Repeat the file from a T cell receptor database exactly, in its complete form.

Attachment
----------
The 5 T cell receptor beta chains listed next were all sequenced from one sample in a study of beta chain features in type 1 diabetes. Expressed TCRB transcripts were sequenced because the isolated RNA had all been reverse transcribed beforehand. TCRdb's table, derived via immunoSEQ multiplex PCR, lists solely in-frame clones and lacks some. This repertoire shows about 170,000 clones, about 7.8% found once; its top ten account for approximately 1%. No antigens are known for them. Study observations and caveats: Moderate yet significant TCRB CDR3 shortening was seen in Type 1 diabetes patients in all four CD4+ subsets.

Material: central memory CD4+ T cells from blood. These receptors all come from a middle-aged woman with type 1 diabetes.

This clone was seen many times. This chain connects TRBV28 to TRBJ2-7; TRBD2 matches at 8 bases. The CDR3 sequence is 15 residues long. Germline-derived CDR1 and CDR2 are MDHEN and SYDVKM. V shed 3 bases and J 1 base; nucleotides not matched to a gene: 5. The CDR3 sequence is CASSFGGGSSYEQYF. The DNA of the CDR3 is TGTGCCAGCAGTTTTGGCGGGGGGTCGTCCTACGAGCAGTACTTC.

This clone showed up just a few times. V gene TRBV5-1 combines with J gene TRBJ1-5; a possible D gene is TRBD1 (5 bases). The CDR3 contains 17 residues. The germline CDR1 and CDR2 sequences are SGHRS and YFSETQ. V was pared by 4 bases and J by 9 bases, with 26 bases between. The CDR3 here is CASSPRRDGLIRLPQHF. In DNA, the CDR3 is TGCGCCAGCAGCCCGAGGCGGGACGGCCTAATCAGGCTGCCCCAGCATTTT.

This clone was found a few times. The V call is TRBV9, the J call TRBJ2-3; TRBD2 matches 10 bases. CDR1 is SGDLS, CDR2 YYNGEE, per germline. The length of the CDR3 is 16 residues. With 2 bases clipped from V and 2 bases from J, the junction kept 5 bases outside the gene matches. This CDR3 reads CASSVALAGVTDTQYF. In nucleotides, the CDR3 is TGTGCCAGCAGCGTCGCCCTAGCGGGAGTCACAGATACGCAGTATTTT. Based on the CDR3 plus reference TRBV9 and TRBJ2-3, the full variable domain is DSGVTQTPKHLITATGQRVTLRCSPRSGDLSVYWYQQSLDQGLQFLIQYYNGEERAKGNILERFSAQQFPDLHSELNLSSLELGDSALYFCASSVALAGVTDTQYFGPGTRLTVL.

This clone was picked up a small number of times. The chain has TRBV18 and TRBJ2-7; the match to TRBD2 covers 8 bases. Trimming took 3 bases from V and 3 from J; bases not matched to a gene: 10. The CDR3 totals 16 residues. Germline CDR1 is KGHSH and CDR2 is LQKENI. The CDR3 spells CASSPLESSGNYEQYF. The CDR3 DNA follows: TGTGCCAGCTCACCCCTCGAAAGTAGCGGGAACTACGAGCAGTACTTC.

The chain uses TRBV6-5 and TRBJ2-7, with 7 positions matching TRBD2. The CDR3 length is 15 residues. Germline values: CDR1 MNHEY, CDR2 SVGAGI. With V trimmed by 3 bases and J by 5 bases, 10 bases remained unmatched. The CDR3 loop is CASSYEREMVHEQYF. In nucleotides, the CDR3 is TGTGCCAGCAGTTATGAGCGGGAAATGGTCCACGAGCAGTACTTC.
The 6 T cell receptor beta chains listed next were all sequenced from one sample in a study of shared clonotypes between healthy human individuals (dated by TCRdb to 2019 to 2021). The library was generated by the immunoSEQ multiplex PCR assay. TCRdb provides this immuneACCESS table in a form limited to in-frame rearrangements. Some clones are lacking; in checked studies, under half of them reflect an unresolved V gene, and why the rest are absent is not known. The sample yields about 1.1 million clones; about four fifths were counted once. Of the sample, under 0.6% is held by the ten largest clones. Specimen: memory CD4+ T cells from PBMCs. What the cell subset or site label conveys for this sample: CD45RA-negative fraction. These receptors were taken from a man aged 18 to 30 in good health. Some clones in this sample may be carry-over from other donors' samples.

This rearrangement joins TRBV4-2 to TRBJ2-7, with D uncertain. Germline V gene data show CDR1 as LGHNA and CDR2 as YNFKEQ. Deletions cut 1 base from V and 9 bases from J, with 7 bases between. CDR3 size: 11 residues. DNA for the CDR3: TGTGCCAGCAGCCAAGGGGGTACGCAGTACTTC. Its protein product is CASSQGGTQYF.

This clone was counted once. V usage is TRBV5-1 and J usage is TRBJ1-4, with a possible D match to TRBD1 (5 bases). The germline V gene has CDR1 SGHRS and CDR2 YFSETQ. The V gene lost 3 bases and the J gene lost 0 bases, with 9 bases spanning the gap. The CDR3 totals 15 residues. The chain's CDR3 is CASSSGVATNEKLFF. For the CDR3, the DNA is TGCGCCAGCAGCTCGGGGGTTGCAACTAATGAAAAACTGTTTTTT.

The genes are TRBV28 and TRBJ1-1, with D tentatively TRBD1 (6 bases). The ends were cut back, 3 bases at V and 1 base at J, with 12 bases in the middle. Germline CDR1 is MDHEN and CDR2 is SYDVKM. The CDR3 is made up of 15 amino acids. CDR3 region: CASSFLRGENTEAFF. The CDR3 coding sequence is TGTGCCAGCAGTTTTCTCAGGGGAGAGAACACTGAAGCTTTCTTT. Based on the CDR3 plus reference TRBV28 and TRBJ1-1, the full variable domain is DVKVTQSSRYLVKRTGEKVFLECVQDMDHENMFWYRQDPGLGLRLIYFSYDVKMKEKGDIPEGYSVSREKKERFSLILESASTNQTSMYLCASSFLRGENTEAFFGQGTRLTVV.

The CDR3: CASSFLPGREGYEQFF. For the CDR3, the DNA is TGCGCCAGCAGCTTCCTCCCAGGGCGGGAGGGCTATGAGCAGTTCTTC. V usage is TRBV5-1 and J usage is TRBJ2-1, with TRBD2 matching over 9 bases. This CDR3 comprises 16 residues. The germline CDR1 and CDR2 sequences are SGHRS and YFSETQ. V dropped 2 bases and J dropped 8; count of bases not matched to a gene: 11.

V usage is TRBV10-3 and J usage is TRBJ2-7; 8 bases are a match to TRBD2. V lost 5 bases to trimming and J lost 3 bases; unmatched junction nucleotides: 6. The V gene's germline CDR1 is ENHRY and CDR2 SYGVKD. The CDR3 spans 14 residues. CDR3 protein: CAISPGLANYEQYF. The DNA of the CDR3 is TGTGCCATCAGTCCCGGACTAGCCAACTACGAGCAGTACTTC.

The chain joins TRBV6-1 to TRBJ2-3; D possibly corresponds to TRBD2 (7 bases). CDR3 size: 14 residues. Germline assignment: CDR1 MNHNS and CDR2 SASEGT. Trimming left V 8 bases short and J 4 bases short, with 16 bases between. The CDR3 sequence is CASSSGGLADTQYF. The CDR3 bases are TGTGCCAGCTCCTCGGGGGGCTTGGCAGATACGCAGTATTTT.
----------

The 5 T cell receptor beta chains listed next were all sequenced from one sample in a study of beta chain features in type 1 diabetes. Expressed TCRB transcripts were sequenced because the isolated RNA had all been reverse transcribed beforehand. TCRdb's table, derived via immunoSEQ multiplex PCR, lists solely in-frame clones and lacks some. This repertoire shows about 170,000 clones, about 7.8% found once; its top ten account for approximately 1%. No antigens are known for them. Study observations and caveats: Moderate yet significant TCRB CDR3 shortening was seen in Type 1 diabetes patients in all four CD4+ subsets.

Material: central memory CD4+ T cells from blood. These receptors all come from a middle-aged woman with type 1 diabetes.

This clone was seen many times. This chain connects TRBV28 to TRBJ2-7; TRBD2 matches at 8 bases. The CDR3 sequence is 15 residues long. Germline-derived CDR1 and CDR2 are MDHEN and SYDVKM. V shed 3 bases and J 1 base; nucleotides not matched to a gene: 5. The CDR3 sequence is CASSFGGGSSYEQYF. The DNA of the CDR3 is TGTGCCAGCAGTTTTGGCGGGGGGTCGTCCTACGAGCAGTACTTC.

This clone showed up just a few times. V gene TRBV5-1 combines with J gene TRBJ1-5; a possible D gene is TRBD1 (5 bases). The CDR3 contains 17 residues. The germline CDR1 and CDR2 sequences are SGHRS and YFSETQ. V was pared by 4 bases and J by 9 bases, with 26 bases between. The CDR3 here is CASSPRRDGLIRLPQHF. In DNA, the CDR3 is TGCGCCAGCAGCCCGAGGCGGGACGGCCTAATCAGGCTGCCCCAGCATTTT.

This clone was found a few times. The V call is TRBV9, the J call TRBJ2-3; TRBD2 matches 10 bases. CDR1 is SGDLS, CDR2 YYNGEE, per germline. The length of the CDR3 is 16 residues. With 2 bases clipped from V and 2 bases from J, the junction kept 5 bases outside the gene matches. This CDR3 reads CASSVALAGVTDTQYF. In nucleotides, the CDR3 is TGTGCCAGCAGCGTCGCCCTAGCGGGAGTCACAGATACGCAGTATTTT. Based on the CDR3 plus reference TRBV9 and TRBJ2-3, the full variable domain is DSGVTQTPKHLITATGQRVTLRCSPRSGDLSVYWYQQSLDQGLQFLIQYYNGEERAKGNILERFSAQQFPDLHSELNLSSLELGDSALYFCASSVALAGVTDTQYFGPGTRLTVL.

This clone was picked up a small number of times. The chain has TRBV18 and TRBJ2-7; the match to TRBD2 covers 8 bases. Trimming took 3 bases from V and 3 from J; bases not matched to a gene: 10. The CDR3 totals 16 residues. Germline CDR1 is KGHSH and CDR2 is LQKENI. The CDR3 spells CASSPLESSGNYEQYF. The CDR3 DNA follows: TGTGCCAGCTCACCCCTCGAAAGTAGCGGGAACTACGAGCAGTACTTC.

The chain uses TRBV6-5 and TRBJ2-7, with 7 positions matching TRBD2. The CDR3 length is 15 residues. Germline values: CDR1 MNHEY, CDR2 SVGAGI. With V trimmed by 3 bases and J by 5 bases, 10 bases remained unmatched. The CDR3 loop is CASSYEREMVHEQYF. In nucleotides, the CDR3 is TGTGCCAGCAGTTATGAGCGGGAAATGGTCCACGAGCAGTACTTC.
The 6 T cell receptor beta chains listed next were all sequenced from one sample in a study of shared clonotypes between healthy human individuals (dated by TCRdb to 2019 to 2021). The library was generated by the immunoSEQ multiplex PCR assay. TCRdb provides this immuneACCESS table in a form limited to in-frame rearrangements. Some clones are lacking; in checked studies, under half of them reflect an unresolved V gene, and why the rest are absent is not known. The sample yields about 1.1 million clones; about four fifths were counted once. Of the sample, under 0.6% is held by the ten largest clones. Specimen: memory CD4+ T cells from PBMCs. What the cell subset or site label conveys for this sample: CD45RA-negative fraction. These receptors were taken from a man aged 18 to 30 in good health. Some clones in this sample may be carry-over from other donors' samples.

This rearrangement joins TRBV4-2 to TRBJ2-7, with D uncertain. Germline V gene data show CDR1 as LGHNA and CDR2 as YNFKEQ. Deletions cut 1 base from V and 9 bases from J, with 7 bases between. CDR3 size: 11 residues. DNA for the CDR3: TGTGCCAGCAGCCAAGGGGGTACGCAGTACTTC. Its protein product is CASSQGGTQYF.

This clone was counted once. V usage is TRBV5-1 and J usage is TRBJ1-4, with a possible D match to TRBD1 (5 bases). The germline V gene has CDR1 SGHRS and CDR2 YFSETQ. The V gene lost 3 bases and the J gene lost 0 bases, with 9 bases spanning the gap. The CDR3 totals 15 residues. The chain's CDR3 is CASSSGVATNEKLFF. For the CDR3, the DNA is TGCGCCAGCAGCTCGGGGGTTGCAACTAATGAAAAACTGTTTTTT.

The genes are TRBV28 and TRBJ1-1, with D tentatively TRBD1 (6 bases). The ends were cut back, 3 bases at V and 1 base at J, with 12 bases in the middle. Germline CDR1 is MDHEN and CDR2 is SYDVKM. The CDR3 is made up of 15 amino acids. CDR3 region: CASSFLRGENTEAFF. The CDR3 coding sequence is TGTGCCAGCAGTTTTCTCAGGGGAGAGAACACTGAAGCTTTCTTT. Based on the CDR3 plus reference TRBV28 and TRBJ1-1, the full variable domain is DVKVTQSSRYLVKRTGEKVFLECVQDMDHENMFWYRQDPGLGLRLIYFSYDVKMKEKGDIPEGYSVSREKKERFSLILESASTNQTSMYLCASSFLRGENTEAFFGQGTRLTVV.

The CDR3: CASSFLPGREGYEQFF. For the CDR3, the DNA is TGCGCCAGCAGCTTCCTCCCAGGGCGGGAGGGCTATGAGCAGTTCTTC. V usage is TRBV5-1 and J usage is TRBJ2-1, with TRBD2 matching over 9 bases. This CDR3 comprises 16 residues. The germline CDR1 and CDR2 sequences are SGHRS and YFSETQ. V dropped 2 bases and J dropped 8; count of bases not matched to a gene: 11.

V usage is TRBV10-3 and J usage is TRBJ2-7; 8 bases are a match to TRBD2. V lost 5 bases to trimming and J lost 3 bases; unmatched junction nucleotides: 6. The V gene's germline CDR1 is ENHRY and CDR2 SYGVKD. The CDR3 spans 14 residues. CDR3 protein: CAISPGLANYEQYF. The DNA of the CDR3 is TGTGCCATCAGTCCCGGACTAGCCAACTACGAGCAGTACTTC.

The chain joins TRBV6-1 to TRBJ2-3; D possibly corresponds to TRBD2 (7 bases). CDR3 size: 14 residues. Germline assignment: CDR1 MNHNS and CDR2 SASEGT. Trimming left V 8 bases short and J 4 bases short, with 16 bases between. The CDR3 sequence is CASSSGGLADTQYF. The CDR3 bases are TGTGCCAGCTCCTCGGGGGGCTTGGCAGATACGCAGTATTTT.